A while ago, when I first released Rotated Windows, I used sitx or somesuch as the archive format. Someone complained – of course – so as a bit of a sarcastic riposte I also put up archives in every other format I could – zip, bz2, gzip, sit, arj, rar, etc. It was a laugh, I guess, and an interesting comparison of archive formats.

[Incidentally, I believe it was bzip2 that was the top performer. sitx did reasonably well, but I think has more overhead than zip or gzip formats, and consequently lost out to them on a piddly ~70k archive.]

And I was just reading this article here, which talks about a company called Neuros Audio soliciting feedback from the “hacker” community as to what direction they should take with their future product(s). They go on about how important it is to them to get involved with the hacker community, and how they’re using Linux 2.6 and uber-leet audiophile-worthy DAC/ADCs, etc… and then at the end there’s the note:

More details, including a downloadable 18-page Word document describing the current development board specification, can be found here.

Ummm… what? It’s a Word document… for a document supposedly aimed at Linux users. Duh.

So I thought… really, there’s always going to be someone complaining about the format, just as I found out myself with Rotated Windows. So why not provide a whole bunch of different formats? The immediate pessimistic response is because it makes the download process more convoluted – asking users to pick a format, when they may not really be aware of the differences between them or what their computer can work with.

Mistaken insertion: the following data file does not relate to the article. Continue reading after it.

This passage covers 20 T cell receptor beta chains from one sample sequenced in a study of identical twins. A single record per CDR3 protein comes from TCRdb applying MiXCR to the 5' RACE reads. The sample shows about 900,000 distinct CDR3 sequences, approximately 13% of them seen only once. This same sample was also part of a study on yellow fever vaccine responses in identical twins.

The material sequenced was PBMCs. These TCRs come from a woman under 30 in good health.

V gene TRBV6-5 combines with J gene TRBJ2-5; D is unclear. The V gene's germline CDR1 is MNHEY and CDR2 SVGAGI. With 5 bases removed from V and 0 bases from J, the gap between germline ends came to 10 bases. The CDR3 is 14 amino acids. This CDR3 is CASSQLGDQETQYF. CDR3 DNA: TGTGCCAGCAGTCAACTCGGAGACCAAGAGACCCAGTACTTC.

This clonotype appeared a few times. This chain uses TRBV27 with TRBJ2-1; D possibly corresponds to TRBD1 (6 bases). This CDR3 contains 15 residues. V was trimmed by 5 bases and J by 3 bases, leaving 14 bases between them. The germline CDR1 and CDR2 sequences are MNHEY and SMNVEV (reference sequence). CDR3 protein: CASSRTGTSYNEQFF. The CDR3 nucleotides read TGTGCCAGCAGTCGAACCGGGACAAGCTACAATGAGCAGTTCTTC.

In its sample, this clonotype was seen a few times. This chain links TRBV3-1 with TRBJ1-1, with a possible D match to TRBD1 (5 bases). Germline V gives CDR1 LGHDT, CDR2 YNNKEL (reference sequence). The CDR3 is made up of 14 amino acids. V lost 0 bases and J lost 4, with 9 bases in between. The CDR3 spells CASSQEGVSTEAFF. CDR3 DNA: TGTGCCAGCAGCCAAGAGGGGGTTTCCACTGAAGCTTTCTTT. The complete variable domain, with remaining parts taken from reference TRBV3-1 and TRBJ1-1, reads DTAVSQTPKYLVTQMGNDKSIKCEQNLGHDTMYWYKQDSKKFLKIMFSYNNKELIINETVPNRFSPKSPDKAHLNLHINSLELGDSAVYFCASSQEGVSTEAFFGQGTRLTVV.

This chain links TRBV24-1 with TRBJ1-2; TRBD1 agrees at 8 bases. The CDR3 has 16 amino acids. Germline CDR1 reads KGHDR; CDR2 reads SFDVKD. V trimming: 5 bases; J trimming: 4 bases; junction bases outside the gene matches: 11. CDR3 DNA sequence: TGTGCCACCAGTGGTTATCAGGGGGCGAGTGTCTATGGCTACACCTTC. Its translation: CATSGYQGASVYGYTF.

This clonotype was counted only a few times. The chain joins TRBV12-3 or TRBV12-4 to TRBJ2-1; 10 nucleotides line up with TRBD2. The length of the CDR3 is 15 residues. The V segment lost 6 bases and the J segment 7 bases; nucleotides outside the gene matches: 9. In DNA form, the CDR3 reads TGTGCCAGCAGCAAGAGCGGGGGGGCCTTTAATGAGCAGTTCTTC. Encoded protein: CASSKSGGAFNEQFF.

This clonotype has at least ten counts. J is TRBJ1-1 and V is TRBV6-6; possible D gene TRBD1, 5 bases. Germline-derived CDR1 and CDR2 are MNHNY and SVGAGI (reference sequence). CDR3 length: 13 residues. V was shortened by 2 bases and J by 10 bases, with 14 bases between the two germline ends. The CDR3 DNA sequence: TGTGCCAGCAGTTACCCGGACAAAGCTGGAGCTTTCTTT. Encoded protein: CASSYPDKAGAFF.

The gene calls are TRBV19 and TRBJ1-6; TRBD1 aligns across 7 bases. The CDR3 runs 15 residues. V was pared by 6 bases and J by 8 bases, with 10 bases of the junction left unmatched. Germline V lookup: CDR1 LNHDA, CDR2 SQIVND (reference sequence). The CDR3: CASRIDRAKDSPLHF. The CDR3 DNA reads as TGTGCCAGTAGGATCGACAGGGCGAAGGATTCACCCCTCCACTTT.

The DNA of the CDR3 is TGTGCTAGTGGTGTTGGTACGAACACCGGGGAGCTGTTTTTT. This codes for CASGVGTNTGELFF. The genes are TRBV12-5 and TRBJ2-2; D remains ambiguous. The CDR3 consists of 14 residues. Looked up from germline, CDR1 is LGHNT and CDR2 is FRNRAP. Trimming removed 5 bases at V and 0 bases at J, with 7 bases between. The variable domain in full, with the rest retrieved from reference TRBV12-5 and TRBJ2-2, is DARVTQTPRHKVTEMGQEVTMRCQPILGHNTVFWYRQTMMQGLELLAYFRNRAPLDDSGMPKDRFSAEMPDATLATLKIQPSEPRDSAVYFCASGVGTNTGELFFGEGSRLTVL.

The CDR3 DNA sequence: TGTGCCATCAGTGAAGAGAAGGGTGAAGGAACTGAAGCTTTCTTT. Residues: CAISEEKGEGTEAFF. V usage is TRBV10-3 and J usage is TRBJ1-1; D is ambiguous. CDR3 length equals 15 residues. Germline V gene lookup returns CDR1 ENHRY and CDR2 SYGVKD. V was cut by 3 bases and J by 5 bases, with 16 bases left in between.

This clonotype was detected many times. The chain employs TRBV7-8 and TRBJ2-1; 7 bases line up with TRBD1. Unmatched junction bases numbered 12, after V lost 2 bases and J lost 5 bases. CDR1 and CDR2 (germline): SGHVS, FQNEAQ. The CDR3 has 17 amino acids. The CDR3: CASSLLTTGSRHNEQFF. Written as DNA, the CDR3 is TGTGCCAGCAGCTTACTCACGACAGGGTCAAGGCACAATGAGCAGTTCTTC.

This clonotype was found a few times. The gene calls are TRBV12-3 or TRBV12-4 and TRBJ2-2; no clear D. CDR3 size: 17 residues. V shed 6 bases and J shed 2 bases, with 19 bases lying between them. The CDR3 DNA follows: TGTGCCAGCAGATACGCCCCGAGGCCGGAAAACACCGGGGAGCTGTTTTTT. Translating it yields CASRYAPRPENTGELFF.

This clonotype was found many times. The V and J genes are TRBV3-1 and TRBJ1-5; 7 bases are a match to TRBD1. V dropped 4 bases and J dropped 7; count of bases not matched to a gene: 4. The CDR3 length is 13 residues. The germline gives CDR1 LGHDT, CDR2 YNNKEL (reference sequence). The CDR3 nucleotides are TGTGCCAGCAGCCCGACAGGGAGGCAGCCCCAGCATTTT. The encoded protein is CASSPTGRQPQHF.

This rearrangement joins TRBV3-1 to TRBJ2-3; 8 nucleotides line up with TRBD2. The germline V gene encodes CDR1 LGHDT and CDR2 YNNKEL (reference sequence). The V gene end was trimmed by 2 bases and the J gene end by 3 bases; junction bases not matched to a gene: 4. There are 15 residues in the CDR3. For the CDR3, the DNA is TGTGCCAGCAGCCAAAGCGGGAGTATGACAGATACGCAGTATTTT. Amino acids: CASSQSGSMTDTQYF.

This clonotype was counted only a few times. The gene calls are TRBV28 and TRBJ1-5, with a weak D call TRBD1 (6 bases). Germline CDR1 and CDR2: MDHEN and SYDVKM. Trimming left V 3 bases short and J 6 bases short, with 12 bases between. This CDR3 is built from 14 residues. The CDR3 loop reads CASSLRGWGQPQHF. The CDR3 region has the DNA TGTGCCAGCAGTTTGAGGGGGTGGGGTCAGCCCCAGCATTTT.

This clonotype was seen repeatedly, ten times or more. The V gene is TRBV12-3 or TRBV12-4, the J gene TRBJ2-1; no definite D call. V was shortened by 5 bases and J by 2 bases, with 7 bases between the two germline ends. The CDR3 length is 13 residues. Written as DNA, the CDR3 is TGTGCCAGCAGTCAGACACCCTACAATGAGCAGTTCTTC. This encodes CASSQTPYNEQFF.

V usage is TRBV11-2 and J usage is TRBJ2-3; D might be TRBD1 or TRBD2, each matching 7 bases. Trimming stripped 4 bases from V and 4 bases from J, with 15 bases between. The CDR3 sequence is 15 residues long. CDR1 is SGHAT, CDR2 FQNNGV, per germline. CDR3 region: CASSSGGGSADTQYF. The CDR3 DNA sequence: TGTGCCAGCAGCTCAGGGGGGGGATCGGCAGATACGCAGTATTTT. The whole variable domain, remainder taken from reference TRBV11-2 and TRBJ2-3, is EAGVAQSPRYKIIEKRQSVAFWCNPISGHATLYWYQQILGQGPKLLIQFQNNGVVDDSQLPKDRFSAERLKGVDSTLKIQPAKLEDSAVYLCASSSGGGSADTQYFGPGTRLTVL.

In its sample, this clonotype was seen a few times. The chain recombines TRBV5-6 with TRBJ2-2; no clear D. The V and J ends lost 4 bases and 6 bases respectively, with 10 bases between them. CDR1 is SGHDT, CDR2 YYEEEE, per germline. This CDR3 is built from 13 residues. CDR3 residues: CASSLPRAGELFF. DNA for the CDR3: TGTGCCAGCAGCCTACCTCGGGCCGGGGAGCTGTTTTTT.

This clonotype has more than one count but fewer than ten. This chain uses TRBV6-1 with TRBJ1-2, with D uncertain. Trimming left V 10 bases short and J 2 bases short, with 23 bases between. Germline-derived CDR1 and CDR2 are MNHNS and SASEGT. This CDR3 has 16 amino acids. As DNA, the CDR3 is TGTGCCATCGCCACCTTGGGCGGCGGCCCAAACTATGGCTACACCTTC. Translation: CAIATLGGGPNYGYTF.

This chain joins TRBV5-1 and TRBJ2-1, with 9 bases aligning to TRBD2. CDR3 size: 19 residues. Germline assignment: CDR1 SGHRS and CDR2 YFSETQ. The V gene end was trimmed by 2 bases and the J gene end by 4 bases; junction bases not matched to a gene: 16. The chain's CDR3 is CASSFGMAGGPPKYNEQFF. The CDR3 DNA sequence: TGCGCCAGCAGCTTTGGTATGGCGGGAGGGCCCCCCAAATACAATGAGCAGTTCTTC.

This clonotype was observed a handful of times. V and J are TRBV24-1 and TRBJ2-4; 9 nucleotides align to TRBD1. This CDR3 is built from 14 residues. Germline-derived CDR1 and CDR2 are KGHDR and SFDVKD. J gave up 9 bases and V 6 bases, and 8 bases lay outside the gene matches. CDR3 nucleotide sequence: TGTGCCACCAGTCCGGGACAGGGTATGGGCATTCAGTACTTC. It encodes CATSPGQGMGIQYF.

But the optimist would say we just need better technology, that allows us to indicate which formats we prefer, and have the conversion performed – on the fly if possible – at the server end. If the conversion is done there (rather than using importers or conversion tools locally, which is difficult for many average users) it can be done properly – i.e. they can proof each differently formatted version to ensure the conversion went smoothly.

I call this very trademarkable idea Chameleon. In my mind the browser would maintain a list of preferred document formats for different MIME types, which it could submit to the server when requesting the files (or when otherwise prompted, if a 2-stage fetch is necessary). The server could then do what it could to work within that preference…

…I think it’s a sweet idea. A trivial demo would be to use php and ImageMagick to convert images on the fly to whatever format each user has previously stated they prefer. Beyond that you could use converters for different text formats, and then perhaps even more complex things like spreadsheets, databases, etc.

So if anyone makes their millions of this idea, don’t forget about me. ;)

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